The pastor of a church who desires to grow through conversion faces an exciting frustration!
Every message a pastor gives cannot be directed to non-Christians. If it was, he would have a church full of infant Christians – individuals who know how to enter the Christian life but have never learned how to live it. But at the same time, if believers have genuine relationships with non-Christians, there should be unbelievers frequenting the church service on a regular basis. Therefore, how does one appeal to lost people in a non-evangelistic setting such as a Sunday morning service where the message is directed towards believers, not unbelievers? How does he deal with this rather “exciting frustration?”
Let me offer several suggestions that pastors throughout the nation have found beneficial.
The Sermon Is Not the Only Place to Make an Appeal
Sometimes we need what Winston Churchill called “the genius to recognize the obvious.” We overlook some of the simplest and most natural ways to make an appeal to lost people.
For example, it can be done the way one takes up the morning offering. I once heard a pastor say to his people, “In a moment we are going to take up the offering for the expenses of the ministry. If you are visiting with us this morning, we would request that as the offering plate is passed that you not place anything in it. Instead of giving a gift to the church, we’d like you to receive a gift Christ has for you. Jesus Christ paid for our sins on a cross by dying as our substitute, taking our punishment and rising again the third day. Therefore, through personal trust in Christ we can receive His free gift of life eternal. Instead of giving, just sit there and meditate upon what God would like to give you. Right here this morning you could receive that free gift. Would the ushers please come to take up the offering?” I thought what a natural, honest and direct way to make an appeal to lost people.
It can even be done the way one introduces a paragraph of the Scriptures he’s about to speak from. For example, suppose one were speaking from 1 Corinthians. It would be most natural and effective to say, “I always enjoy speaking from the book of 1 Corinthians because the individual God used to write this portion of scripture was a man by the name of Paul. Prior to coming to know Christ, Paul called himself a blasphemer, a persecutor and a violently arrogant man. He had every reason to think I’m too big a sinner for God to save.’ But he recognized that on the cross Christ did not die for some people, He died for everybody.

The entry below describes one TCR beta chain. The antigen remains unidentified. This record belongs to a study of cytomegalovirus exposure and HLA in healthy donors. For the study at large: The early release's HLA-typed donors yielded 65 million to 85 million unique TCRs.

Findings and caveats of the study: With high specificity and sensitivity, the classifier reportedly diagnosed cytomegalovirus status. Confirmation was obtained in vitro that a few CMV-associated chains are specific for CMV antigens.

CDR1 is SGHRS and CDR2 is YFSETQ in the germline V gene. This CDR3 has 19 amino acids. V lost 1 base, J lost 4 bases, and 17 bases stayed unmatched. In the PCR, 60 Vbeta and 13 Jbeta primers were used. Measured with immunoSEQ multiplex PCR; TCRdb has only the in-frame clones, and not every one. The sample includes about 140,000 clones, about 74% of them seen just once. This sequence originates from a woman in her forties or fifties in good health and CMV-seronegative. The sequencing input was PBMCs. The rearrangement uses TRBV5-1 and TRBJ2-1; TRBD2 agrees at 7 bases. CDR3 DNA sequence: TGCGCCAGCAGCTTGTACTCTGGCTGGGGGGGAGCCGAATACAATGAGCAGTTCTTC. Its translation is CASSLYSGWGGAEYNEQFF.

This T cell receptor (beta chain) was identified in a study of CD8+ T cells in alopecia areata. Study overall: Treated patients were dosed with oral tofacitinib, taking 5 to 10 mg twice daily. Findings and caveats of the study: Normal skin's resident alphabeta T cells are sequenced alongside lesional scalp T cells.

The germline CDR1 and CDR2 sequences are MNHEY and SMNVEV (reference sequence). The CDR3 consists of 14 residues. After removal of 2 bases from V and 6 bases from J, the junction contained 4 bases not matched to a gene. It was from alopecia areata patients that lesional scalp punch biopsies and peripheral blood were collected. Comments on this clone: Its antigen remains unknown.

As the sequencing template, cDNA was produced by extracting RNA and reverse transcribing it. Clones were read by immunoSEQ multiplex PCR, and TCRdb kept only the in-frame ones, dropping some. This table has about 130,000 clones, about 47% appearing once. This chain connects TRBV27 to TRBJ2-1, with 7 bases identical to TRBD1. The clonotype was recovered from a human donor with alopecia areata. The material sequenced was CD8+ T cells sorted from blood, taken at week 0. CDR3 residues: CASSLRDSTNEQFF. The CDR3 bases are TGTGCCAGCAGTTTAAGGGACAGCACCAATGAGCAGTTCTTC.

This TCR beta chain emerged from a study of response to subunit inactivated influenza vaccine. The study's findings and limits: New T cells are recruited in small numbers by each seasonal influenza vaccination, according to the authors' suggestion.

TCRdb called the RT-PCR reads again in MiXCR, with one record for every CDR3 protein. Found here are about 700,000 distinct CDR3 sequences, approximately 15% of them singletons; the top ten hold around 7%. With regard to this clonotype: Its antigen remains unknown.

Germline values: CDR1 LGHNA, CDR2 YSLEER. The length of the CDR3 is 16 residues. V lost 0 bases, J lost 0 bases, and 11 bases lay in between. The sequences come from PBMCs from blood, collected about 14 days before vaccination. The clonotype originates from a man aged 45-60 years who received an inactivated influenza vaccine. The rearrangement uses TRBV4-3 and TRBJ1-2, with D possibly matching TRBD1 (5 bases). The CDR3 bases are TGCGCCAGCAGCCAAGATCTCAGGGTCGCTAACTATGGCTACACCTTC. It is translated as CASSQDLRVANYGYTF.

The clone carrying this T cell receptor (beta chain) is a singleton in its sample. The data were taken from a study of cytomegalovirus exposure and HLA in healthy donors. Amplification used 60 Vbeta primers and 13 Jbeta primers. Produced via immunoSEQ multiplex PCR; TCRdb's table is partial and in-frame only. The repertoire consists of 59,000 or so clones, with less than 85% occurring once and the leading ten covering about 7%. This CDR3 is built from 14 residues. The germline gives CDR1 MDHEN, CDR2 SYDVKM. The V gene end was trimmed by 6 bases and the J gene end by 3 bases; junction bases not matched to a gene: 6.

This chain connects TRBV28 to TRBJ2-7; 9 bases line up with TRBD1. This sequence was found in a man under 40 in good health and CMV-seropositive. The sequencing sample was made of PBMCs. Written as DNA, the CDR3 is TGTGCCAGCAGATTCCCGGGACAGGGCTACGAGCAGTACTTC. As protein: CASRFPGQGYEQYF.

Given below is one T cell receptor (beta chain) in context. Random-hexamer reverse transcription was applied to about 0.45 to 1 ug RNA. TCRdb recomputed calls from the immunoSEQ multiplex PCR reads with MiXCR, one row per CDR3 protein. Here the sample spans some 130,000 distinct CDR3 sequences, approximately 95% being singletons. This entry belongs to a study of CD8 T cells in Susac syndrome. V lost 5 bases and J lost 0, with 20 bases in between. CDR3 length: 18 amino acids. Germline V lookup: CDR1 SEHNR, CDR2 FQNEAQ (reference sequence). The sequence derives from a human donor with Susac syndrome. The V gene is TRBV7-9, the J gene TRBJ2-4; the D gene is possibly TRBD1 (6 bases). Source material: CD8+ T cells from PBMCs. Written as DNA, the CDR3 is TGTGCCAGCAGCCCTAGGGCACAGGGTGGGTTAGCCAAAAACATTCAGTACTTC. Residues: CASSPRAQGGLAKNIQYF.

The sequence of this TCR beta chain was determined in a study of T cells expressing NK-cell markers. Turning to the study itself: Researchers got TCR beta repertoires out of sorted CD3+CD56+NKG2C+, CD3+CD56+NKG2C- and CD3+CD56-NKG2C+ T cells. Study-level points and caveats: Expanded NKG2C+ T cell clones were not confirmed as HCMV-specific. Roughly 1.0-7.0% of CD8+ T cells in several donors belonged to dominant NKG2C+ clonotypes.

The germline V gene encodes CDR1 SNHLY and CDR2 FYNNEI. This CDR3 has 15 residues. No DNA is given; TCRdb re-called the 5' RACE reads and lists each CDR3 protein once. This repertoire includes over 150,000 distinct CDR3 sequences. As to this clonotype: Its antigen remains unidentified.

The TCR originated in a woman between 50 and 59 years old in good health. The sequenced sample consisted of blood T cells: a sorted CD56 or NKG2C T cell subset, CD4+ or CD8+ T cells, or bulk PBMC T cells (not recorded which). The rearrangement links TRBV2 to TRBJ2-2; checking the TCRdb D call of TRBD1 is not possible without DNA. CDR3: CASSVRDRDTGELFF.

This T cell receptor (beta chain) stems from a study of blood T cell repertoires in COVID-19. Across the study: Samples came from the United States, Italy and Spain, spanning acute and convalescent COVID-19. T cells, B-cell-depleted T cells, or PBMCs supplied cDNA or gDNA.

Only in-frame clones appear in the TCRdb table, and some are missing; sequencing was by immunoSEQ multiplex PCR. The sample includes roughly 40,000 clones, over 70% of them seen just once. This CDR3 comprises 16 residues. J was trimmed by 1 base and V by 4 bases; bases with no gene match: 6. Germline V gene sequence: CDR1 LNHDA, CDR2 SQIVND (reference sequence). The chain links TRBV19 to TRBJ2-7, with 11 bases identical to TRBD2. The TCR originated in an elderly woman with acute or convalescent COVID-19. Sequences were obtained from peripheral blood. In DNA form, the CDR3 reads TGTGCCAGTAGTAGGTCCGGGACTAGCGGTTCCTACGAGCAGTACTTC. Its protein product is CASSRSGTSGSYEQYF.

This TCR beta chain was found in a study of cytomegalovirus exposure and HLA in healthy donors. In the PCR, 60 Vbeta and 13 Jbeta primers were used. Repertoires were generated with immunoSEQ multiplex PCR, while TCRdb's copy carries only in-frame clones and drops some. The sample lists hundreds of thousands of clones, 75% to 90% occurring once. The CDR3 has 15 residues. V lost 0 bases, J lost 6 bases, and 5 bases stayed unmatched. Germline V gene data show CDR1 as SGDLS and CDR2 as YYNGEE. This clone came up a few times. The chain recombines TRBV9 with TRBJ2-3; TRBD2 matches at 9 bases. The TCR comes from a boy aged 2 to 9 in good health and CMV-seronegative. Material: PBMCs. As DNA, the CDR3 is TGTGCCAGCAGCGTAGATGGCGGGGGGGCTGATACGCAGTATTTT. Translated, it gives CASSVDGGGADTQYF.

Because he paid the price for our sins by dying in our place and rising again, God can now extend the free gift of life eternal to anyone who will simply put their trust in Christ. So if you think you are too big a sinner for God to save, rest assured that as we study this paragraph in 1 Corinthians, that is most certainly not true.”
You Appeal to Them the Way You Illustrate Your Message
Pastors who effectively use illustrations are the most likely to relate to lost people. Lost people do not understand the Bible, but they do understand life. Therefore, a pastor who uses illustrations effectively tells the lost person that he understands not only the scriptures but him and life.
Years ago I was speaking in a church on the subject of marriage and the family using Genesis 2:18-25. I was addressing the subject, “Why did God start it all?” I told the audience that one of the reasons God instituted marriage was for companionship. God plainly said, “It is not good that man should be alone.” I then addressed the subject of loneliness, giving the illustration of a 29-year-old single man from Topeka, Kansas, who said, “For myself I can only describe the word ‘loneliness’ as being a gut-level sick feeling at the pit of your stomach. It’s so far within yourself that you fear you are in a trap and will never be set free.” After the service, a non-Christian sought me out and said, “You could not have described me any better. That quote really penetrated.” I had the privilege of taking him aside and leading him to the Lord.
You Can Appeal to Them Through the Conclusion of Your Message
A conclusion of a message has to appeal for action. God does not want everyone there to merely hear what has been said. He wants them to act upon what has been said. Suppose, therefore, you have been preaching on John 13:1-17 where Christ washed the feet of the disciples. That has absolutely nothing to do with how to get to heaven, does it? But what would be more appropriate than at the end of the message to encourage believers that a mark of greatness in God’s eyes is not how many servants you have but how many people you serve?